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Farage makes a fishy claim – but he’s to blame

by Jonathan Spink | 12.08.2019

The Brexit Party leader claimed at the weekend that our “gutless” civil service will be to blame for illegal fishing in our waters if we crash out of the EU. He is wrong. It will actually be the hardline Brexiters such as Nigel Farage himself, who will be the culprits.

The Brexit Party leader should know that if we leave the EU with no deal, we will have no agreement over many issues, including fishing. Norway and Iceland can stop illegal fishing in their waters because they have negotiated a treaty with the EU that protects their fishing interests, something the UK will lack if we crash out with no deal.  

In such a scenario, we will have 12 vessels to monitor a space three times the size of the UK. An internal government email seen by Sky News says: “We are not on an overly strong footing to get ahead of the potential claims that could arise.”

By promoting crashing out with no deal, without the treaty protection that Iceland and Norway enjoy, Farage is advocating a situation that will hurt the British fishing industry. It’s not surprising that his grasp of fishing law is so poor, seeing as he only turned up to one out of 42 meetings of the European Parliament’s fisheries committee in the three years he was a member.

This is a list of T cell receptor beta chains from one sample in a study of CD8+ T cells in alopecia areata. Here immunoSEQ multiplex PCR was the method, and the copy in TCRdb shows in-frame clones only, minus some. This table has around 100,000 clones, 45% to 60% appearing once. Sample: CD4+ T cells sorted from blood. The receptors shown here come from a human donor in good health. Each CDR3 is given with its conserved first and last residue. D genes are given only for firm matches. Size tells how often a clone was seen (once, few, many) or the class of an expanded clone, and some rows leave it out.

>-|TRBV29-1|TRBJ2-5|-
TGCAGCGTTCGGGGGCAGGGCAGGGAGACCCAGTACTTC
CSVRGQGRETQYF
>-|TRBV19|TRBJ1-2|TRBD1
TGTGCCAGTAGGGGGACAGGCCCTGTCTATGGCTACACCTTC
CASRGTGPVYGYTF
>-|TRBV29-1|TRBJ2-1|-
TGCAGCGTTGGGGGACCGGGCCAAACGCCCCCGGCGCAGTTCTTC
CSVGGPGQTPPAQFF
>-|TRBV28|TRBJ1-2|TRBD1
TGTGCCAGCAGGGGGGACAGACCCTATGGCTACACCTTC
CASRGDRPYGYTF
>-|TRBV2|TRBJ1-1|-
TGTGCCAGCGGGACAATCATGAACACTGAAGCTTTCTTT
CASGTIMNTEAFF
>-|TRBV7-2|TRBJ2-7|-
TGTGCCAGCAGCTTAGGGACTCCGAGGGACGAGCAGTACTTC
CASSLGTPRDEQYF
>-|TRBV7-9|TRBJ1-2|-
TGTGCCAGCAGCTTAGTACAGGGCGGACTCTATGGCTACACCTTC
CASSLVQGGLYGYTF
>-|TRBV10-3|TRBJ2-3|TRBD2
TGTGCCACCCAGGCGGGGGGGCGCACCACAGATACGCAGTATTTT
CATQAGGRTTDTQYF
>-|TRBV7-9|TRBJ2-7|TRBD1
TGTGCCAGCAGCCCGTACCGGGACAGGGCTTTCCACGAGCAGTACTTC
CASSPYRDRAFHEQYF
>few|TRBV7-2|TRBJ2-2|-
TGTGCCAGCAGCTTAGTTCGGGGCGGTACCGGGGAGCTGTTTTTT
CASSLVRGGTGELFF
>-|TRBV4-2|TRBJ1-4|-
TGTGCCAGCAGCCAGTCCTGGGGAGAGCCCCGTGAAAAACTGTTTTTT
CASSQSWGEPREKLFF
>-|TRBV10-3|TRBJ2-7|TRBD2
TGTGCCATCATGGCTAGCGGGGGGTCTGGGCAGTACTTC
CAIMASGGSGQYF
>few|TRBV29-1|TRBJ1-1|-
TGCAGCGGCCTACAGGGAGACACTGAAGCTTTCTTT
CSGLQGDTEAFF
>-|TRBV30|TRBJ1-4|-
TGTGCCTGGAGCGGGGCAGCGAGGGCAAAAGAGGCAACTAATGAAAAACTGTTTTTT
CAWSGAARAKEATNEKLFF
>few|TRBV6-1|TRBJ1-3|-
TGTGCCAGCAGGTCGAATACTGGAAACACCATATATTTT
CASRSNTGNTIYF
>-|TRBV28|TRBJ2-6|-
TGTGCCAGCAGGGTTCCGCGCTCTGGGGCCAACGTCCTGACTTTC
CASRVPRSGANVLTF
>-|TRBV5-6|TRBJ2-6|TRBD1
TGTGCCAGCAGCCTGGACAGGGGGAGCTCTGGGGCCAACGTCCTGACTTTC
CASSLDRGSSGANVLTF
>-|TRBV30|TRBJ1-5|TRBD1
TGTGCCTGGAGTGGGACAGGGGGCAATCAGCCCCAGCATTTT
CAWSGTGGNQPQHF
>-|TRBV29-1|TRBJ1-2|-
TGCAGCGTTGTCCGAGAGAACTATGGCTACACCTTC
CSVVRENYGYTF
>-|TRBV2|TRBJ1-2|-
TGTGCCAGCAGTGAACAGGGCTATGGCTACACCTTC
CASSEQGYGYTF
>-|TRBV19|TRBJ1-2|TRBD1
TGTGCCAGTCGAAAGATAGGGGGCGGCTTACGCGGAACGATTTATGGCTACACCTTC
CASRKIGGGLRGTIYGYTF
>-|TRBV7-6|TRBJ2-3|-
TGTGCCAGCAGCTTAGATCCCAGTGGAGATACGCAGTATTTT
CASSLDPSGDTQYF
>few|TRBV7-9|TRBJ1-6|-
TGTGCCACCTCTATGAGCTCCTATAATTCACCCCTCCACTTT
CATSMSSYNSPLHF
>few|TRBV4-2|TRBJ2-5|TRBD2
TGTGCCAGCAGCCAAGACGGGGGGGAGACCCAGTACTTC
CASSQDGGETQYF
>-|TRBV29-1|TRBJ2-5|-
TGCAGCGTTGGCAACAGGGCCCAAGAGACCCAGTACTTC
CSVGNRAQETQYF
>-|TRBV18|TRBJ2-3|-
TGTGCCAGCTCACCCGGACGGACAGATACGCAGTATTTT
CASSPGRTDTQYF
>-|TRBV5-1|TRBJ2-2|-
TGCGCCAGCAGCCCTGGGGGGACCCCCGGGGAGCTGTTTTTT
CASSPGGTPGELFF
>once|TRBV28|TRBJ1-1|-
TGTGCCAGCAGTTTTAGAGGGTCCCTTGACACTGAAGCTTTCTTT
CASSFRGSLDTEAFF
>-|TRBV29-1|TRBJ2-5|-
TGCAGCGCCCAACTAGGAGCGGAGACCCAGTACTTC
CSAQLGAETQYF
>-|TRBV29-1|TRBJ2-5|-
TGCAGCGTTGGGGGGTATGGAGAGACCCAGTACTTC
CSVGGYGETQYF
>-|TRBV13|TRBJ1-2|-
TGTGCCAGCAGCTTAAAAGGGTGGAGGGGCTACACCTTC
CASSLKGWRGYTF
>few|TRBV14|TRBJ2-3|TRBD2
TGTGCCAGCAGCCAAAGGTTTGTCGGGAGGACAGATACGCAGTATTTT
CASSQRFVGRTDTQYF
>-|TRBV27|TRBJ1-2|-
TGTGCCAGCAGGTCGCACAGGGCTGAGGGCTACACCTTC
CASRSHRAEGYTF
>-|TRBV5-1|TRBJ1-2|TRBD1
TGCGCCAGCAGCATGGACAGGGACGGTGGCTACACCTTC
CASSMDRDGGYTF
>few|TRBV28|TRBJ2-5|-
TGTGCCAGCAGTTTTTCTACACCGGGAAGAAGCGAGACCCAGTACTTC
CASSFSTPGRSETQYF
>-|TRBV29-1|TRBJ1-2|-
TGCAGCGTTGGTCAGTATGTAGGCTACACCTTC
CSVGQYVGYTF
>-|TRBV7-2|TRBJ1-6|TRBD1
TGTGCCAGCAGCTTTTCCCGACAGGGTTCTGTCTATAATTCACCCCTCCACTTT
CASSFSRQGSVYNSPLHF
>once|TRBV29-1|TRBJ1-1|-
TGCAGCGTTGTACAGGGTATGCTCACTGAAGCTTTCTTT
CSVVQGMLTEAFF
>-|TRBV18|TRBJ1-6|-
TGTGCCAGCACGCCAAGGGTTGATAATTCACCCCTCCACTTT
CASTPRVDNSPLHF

More than 70% of UK seafood exports go to the EU, while a third of the seafood we import comes from the EU. Both the UK fishing industry and consumers benefit from our relationship with the EU – allowing us to export fish such as mackerel that other countries like to eat and to import fish like tuna that we enjoy. 

By working together on conservation in our oceans, trade and protecting fishing rights, we gain so much more from remaining in the EU than leaving. 

Edited by Hugo Dixon

9 Responses to “Farage makes a fishy claim – but he’s to blame”

  • Ummm…….seems a little strange to think that having total control of our waters could be construed as a bad thing!!!
    I accept there will be issues to start with in the event of a no deal but we will have the ace hand in future negotiations with regards to our fishing resource. If we have to increase the number of monitoring vessels then so be it. The increased value of our fishing waters will help to pay for that.

  • Oh dear, oh dear, oh dear as Farage would say.
    Total control of our waters. You don’t know much about fishing do you?

    70% of the fish our fisherman catch goes to the EU because Brits don’t want to eat it. If there is no deal, the EU can refuse to import those fish, ( because their own boats also catch them) therefore 70% of the British catch will be thrown away unless we can persuade Brits to develop a liking for them.